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Lie detector rooms where people go to have honest conversations

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Darko Savic
Darko Savic Aug 21, 2021
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A room full of sensors that can detect the slightest change in people's heartbeat, breathing, sweating, eye pupil dilation, etc.

Anyone in the room has their vitals displayed on a wall for everyone to see. The sensors track every person individually. The probability of truthfulness is included among the vitals.

Why?
  • In some conversations, trust might not be enough. Especially when people don't know each other well.
  • There are times where a person might want to volunteer to a lie detector to clear any doubts.
  • The ultimate way to show that you have nothing to hide.

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Protect those people - now and in the future.

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MC
Michelle Christine Aug 21, 2021
I'm not 100% opposed to this. I absolutely hate that our world is built on secrets.

But I'm imperfect. Other people are imperfect. If I have the potential to be 100% perfect that's a nice idea, but not a starting point to assume that's the truth. From what I've been told, and taught, and have real-world reason to believe, people are always imperfect, even if they have really good intentions. If we expect people to be willing to tell the complete truth, it's first necessary to create an environment in which it's safe to do so, even if they're imperfect. Free from judgment. Free from disastrous consequences. Both now and in the future is probably the key point (the future is much harder to enforce). And I support the attempt to get there. If and only if we protect people from any negative interim consequences while we're "figuring it out" and after.

I also believe anyone and everyone should have complete unfiltered knowledge of any data collection and tracking of themselves, and who has access to that. It will propose a level of discomfort. A huge level of discomfort. But probably less than the alternative of a world shrouded in secrecy. There's a chance I'm wrong, in which case maybe, please shield me from that and allow me to live a good life. But I'm leaning towards a world of more transparency.
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"Lie Detector" Tests through autonomic nervous system reactions to questions are inaccurate

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salemandreus
salemandreus Aug 22, 2021
Despite their use, polygraphs and the biological indicators that they measure is known to be inaccurate which is why many states and countries do not allow them in court.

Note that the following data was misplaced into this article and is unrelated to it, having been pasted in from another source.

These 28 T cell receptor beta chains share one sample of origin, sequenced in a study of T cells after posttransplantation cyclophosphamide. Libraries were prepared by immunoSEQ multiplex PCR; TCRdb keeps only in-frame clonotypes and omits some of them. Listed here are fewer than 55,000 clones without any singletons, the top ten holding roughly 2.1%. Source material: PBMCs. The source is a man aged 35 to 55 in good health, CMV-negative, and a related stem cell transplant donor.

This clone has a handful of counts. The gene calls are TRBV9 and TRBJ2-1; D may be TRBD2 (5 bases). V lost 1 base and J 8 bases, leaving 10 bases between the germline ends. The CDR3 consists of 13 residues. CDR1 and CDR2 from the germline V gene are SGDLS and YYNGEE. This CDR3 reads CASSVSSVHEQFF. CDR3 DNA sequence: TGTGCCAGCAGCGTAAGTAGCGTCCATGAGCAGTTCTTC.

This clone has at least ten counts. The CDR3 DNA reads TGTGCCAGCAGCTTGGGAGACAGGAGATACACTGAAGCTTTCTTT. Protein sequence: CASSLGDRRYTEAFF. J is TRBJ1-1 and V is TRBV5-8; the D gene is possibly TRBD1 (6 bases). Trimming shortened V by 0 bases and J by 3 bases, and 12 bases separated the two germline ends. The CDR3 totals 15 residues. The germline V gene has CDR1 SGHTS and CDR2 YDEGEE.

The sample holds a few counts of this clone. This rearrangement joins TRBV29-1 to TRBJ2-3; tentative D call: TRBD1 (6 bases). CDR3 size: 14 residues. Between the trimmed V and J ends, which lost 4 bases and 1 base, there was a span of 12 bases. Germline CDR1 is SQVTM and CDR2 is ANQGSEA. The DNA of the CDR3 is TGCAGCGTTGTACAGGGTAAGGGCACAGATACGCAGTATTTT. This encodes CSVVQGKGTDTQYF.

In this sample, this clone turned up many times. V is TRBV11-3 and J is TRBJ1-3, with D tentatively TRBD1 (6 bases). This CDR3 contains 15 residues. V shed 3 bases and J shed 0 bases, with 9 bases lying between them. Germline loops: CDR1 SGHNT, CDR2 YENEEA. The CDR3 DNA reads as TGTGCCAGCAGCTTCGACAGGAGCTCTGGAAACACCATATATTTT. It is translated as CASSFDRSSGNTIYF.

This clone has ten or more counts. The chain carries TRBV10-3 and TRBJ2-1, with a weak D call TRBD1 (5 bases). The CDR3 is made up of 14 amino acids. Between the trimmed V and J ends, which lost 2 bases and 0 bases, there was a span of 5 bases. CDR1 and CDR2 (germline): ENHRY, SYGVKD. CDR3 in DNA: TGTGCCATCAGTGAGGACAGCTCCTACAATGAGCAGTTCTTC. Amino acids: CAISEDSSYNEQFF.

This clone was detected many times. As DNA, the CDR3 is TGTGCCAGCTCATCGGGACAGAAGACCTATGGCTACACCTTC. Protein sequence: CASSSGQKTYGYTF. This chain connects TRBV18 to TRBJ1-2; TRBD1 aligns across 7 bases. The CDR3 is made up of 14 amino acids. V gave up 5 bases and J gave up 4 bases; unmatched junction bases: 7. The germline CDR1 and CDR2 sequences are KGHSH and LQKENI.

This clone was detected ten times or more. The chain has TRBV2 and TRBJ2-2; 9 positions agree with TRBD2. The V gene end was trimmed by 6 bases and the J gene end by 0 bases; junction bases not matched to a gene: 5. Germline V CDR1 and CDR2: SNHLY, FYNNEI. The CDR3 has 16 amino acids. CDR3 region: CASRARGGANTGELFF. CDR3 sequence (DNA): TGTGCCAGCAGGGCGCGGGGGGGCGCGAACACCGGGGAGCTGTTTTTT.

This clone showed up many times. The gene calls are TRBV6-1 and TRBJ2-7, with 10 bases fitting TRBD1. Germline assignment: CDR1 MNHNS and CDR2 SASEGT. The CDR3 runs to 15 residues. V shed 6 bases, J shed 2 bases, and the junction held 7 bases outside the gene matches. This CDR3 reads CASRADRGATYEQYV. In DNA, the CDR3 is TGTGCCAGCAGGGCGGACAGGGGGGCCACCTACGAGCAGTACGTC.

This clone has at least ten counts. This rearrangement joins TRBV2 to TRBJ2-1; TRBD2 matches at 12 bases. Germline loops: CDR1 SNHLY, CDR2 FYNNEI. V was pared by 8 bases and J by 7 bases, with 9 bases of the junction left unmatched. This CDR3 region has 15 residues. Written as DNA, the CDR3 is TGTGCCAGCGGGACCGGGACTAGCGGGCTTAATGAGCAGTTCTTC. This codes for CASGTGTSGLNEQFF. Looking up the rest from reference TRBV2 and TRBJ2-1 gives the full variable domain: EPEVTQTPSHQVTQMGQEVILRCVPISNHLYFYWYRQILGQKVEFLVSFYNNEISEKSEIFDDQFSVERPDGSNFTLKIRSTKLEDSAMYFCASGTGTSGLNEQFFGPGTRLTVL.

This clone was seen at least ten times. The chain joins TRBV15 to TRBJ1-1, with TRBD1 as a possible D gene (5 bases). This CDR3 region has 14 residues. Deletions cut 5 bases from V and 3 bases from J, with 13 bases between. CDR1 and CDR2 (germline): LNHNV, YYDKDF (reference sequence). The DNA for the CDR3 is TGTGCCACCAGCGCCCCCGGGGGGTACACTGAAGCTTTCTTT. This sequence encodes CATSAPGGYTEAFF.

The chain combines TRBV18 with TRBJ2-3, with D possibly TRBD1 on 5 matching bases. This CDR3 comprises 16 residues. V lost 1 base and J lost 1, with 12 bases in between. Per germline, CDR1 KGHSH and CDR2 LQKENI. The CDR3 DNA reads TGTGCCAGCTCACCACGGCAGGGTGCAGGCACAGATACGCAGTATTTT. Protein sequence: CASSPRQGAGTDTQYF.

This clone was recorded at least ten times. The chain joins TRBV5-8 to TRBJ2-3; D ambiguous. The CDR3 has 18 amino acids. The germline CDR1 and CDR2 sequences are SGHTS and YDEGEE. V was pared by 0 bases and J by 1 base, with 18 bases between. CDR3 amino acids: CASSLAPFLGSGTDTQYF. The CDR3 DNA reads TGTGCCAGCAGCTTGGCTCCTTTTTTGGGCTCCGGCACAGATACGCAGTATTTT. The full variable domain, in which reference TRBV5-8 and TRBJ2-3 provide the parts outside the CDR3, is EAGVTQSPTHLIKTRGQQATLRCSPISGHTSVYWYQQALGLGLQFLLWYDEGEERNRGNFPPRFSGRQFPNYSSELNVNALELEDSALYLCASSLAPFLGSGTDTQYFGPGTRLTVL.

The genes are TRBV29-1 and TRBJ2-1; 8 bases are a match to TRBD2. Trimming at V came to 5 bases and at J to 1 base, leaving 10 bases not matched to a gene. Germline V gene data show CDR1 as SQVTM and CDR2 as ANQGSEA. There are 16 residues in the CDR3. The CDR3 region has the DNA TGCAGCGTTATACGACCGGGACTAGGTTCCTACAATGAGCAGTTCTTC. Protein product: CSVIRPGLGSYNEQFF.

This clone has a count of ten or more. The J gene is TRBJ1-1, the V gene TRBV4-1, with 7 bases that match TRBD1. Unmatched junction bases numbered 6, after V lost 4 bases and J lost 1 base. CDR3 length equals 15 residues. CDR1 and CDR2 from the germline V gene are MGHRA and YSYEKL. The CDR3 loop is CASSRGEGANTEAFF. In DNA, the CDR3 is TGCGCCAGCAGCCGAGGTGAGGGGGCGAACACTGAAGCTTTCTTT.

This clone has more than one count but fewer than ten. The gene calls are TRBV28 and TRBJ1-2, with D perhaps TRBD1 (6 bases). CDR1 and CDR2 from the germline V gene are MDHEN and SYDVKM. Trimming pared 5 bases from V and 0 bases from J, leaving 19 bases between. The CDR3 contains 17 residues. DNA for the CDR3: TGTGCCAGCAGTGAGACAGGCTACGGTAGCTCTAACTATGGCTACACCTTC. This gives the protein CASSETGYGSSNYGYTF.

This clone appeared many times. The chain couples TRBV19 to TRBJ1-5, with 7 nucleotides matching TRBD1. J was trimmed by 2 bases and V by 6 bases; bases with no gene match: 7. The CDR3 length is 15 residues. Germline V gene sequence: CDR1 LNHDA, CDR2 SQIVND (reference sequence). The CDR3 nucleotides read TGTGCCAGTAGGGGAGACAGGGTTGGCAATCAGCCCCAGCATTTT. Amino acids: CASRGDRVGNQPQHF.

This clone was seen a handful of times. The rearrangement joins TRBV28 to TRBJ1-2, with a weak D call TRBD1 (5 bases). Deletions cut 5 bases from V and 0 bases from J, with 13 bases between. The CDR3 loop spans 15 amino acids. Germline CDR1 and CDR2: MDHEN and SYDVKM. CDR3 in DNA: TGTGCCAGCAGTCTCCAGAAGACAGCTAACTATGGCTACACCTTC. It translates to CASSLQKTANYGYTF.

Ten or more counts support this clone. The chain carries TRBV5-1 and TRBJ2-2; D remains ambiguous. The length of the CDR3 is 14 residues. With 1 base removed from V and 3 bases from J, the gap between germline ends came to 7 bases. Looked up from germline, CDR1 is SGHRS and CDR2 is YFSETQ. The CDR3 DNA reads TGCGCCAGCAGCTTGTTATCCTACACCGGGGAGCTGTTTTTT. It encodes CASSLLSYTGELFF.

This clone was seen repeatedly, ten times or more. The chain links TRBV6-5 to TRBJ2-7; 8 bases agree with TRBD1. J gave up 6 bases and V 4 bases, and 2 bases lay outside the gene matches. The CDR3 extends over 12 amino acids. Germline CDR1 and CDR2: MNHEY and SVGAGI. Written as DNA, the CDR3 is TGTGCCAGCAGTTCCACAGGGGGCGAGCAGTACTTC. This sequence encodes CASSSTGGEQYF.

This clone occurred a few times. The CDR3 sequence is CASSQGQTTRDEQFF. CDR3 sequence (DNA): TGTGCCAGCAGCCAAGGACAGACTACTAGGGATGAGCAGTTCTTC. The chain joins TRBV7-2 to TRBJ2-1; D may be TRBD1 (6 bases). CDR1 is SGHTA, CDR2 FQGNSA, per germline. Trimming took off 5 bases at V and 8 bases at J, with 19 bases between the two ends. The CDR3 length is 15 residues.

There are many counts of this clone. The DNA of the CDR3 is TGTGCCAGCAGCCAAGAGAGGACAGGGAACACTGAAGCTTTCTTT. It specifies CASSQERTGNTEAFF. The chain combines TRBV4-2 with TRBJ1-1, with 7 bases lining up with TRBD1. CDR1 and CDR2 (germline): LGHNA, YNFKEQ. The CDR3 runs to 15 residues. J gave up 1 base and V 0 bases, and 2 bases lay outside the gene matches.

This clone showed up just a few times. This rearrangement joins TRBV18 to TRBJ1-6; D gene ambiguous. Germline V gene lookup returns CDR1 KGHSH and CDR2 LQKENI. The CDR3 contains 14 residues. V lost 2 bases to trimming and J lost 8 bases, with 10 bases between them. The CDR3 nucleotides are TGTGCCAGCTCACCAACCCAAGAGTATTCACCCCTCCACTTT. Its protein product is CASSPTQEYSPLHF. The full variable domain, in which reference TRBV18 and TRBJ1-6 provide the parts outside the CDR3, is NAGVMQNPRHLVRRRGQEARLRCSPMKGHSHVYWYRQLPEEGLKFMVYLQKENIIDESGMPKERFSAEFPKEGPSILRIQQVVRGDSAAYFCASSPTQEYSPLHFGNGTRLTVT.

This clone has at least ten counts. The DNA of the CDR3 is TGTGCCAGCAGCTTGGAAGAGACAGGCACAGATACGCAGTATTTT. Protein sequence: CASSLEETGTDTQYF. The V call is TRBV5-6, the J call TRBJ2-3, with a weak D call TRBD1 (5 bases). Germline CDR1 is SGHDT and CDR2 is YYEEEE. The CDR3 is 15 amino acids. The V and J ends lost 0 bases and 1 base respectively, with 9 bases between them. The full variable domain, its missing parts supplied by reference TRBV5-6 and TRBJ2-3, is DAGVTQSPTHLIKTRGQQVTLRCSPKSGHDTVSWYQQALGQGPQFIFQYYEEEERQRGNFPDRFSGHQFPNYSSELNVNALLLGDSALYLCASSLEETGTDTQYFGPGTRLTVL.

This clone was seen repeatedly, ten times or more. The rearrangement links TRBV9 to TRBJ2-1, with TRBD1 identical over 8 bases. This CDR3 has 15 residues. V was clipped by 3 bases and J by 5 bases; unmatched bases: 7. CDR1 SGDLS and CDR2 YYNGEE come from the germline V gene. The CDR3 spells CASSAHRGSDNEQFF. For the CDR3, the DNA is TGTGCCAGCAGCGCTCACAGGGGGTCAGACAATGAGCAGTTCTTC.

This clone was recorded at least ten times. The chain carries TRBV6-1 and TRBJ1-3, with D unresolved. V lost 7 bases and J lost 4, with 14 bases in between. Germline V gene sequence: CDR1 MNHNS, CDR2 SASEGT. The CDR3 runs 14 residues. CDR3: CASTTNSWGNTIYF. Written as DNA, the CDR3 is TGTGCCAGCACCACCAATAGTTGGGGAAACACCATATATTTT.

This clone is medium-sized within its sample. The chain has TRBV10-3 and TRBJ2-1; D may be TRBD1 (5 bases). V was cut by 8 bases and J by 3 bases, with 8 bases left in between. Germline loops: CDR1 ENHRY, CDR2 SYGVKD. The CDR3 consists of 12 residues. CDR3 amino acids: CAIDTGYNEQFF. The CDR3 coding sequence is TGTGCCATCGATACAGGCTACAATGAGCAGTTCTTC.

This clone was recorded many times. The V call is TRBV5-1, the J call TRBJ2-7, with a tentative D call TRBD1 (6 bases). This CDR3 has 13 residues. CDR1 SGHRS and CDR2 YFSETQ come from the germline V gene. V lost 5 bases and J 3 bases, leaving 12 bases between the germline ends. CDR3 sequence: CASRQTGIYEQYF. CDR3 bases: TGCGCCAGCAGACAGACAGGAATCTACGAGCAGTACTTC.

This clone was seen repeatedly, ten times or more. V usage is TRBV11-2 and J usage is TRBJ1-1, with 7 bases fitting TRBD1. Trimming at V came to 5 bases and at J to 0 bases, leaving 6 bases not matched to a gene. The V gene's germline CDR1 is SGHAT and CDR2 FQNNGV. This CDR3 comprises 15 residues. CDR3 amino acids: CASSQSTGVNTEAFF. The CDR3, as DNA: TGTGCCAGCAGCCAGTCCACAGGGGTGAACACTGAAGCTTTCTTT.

lawinfo.com identifies the problems this way:
"The accuracy of lie detector test results can vary depending on the person administering the test, the machine used, and the person taking the test. As such, polygraph results are generally not admissible in criminal cases."

Apa.org goes further into the psychological factors and the unproven causal nature in these tests: "The accuracy (i.e., validity) of polygraph testing has long been controversial. An underlying problem is theoretical: There is no evidence that any pattern of physiological reactions is unique to deception. An honest person may be nervous when answering truthfully and a dishonest person may be non-anxious.
[...]
A particular problem is that polygraph research has not separated placebo-like effects (the subject's belief in the efficacy of the procedure) from the actual relationship between deception and their physiological responses.

One reason that polygraph tests may appear to be accurate is that subjects who believe that the test works and that they can be detected may confess or will be very anxious when questioned. If this view is correct, the lie detector might be better called a fear detector. [...]
The cumulative research evidence suggests that [Control Question Tests] detect deception better than chance, but with significant error rates, both of misclassifying innocent subjects (false positives) and failing to detect guilty individuals (false negatives)."

These tests can also be beaten deliberately: "Evidence indicates that strategies used to "beat" polygraph examinations, so-called countermeasures, may be effective. Countermeasures include simple physical movements, psychological interventions (e.g., manipulating subjects' beliefs about the test), and the use of pharmacological agents that alter arousal patterns."
There are also plenty of online resources training people to beat lie detector tests.

Other factors known to affect a polygraph test are depression and anxiety as well as medications used to treat them.
An social psychologist and professor who specialised in polygraph tests for over 30 years, Leonard Saxe, says “Polygraph tests are not a valid technique for assessing truthfulness [despite sometimes being] required for jobs requiring a security clearance. [...] Assessing autonomic nervous system reactions to questions about one’s history should not be part of how individuals are selected for sensitive jobs.”

[1]https://www.lawinfo.com/resources/criminal-defense/are-lie-detector-tests-admissible-in-court.html

[2]https://www.apa.org/research/action/polygraph

[3]https://news.clearancejobs.com/2019/08/26/can-depression-and-anxiety-affect-a-polygraph-exam/

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